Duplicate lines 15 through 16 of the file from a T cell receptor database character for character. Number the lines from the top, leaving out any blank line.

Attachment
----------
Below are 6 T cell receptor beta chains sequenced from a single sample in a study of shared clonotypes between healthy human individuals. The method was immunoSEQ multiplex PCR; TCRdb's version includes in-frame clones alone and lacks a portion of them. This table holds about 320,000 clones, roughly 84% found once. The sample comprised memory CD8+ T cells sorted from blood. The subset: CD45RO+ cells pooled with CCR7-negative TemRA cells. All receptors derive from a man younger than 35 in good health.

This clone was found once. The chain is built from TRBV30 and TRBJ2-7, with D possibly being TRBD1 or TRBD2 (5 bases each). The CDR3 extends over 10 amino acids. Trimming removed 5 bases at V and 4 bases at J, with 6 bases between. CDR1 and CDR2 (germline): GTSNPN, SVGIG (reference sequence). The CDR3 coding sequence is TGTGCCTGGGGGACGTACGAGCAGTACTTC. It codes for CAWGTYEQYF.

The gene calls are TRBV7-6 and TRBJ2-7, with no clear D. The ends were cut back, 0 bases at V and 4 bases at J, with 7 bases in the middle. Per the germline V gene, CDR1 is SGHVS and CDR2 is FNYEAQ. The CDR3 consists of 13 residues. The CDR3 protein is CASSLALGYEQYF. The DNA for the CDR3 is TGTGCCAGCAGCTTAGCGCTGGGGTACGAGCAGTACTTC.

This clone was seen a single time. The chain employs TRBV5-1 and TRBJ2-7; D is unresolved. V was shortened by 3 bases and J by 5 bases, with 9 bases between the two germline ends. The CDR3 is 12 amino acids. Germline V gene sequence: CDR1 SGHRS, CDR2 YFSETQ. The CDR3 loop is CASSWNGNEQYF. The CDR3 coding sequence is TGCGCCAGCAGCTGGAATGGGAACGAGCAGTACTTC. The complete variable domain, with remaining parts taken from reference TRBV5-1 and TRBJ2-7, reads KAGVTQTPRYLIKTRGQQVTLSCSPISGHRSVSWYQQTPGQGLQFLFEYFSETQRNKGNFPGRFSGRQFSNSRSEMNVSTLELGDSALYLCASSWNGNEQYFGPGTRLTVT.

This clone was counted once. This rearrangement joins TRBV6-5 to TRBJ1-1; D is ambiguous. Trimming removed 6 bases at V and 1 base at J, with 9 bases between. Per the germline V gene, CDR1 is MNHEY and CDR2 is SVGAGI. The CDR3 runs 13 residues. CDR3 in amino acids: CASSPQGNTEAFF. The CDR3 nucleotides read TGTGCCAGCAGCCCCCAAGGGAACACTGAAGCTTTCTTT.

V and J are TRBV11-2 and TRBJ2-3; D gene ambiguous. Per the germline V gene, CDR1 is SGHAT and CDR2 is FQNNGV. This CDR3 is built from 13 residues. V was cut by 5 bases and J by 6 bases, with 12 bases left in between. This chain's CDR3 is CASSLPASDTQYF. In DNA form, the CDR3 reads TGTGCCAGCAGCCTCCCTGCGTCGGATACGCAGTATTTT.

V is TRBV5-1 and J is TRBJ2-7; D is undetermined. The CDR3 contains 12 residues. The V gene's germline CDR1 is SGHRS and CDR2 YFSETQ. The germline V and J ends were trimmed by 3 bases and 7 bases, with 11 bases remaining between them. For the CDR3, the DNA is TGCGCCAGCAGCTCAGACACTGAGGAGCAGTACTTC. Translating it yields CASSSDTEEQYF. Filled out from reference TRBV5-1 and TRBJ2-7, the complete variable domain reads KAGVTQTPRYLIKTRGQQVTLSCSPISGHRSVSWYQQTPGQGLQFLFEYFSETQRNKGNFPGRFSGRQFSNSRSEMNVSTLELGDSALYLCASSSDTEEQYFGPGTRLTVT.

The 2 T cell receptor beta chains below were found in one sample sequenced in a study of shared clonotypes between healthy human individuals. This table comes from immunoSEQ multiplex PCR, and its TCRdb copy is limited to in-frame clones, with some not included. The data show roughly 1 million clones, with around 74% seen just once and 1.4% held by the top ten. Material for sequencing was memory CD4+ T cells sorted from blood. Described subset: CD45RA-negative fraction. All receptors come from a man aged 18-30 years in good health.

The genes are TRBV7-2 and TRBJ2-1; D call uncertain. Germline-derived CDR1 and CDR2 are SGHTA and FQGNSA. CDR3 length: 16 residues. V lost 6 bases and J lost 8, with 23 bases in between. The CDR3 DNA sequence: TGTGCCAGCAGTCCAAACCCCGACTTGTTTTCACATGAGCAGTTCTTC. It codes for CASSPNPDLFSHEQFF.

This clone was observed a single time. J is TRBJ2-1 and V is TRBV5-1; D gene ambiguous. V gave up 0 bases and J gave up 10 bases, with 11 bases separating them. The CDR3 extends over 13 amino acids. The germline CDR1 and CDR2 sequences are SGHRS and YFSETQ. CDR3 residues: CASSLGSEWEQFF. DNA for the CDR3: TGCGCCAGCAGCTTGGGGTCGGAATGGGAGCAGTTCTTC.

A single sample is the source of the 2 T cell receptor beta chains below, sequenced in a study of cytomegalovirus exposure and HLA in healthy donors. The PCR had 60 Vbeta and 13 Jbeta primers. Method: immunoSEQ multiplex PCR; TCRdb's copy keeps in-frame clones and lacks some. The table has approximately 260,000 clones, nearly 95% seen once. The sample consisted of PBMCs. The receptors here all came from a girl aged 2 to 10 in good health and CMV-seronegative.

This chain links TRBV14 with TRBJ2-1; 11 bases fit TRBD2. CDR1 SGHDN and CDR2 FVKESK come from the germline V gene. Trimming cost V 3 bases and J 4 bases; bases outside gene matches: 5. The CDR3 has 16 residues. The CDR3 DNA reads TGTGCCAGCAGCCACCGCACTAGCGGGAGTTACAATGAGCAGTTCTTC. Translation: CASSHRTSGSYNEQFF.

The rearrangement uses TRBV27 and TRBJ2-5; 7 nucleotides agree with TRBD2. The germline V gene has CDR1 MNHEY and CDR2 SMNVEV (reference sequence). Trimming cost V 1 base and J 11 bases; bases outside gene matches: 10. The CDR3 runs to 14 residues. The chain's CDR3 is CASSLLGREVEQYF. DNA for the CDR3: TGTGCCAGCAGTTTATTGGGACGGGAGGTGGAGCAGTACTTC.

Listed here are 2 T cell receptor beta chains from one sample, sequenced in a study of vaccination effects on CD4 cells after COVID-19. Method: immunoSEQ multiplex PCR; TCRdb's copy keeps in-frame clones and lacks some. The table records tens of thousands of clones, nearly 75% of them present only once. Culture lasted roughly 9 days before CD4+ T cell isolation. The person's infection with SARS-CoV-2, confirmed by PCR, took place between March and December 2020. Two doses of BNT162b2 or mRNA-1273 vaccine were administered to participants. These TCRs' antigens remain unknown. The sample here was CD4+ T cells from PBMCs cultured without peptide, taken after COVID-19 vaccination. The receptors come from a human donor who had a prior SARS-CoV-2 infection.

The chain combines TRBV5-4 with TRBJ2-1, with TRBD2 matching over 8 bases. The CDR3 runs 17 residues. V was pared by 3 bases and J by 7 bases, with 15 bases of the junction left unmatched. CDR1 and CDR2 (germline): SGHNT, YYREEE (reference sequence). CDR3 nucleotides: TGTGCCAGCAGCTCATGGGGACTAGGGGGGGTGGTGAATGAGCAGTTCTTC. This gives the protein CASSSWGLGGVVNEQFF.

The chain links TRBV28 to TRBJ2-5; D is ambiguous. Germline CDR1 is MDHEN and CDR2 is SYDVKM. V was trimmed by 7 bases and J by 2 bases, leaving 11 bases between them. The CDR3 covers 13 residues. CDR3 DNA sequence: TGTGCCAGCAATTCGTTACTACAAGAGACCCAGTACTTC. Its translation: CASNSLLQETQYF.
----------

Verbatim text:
The chain combines TRBV5-4 with TRBJ2-1, with TRBD2 matching over 8 bases. The CDR3 runs 17 residues. V was pared by 3 bases and J by 7 bases, with 15 bases of the junction left unmatched. CDR1 and CDR2 (germline): SGHNT, YYREEE (reference sequence). CDR3 nucleotides: TGTGCCAGCAGCTCATGGGGACTAGGGGGGGTGGTGAATGAGCAGTTCTTC. This gives the protein CASSSWGLGGVVNEQFF.

The chain links TRBV28 to TRBJ2-5; D is ambiguous. Germline CDR1 is MDHEN and CDR2 is SYDVKM. V was trimmed by 7 bases and J by 2 bases, leaving 11 bases between them. The CDR3 covers 13 residues. CDR3 DNA sequence: TGTGCCAGCAATTCGTTACTACAAGAGACCCAGTACTTC. Its translation: CASNSLLQETQYF.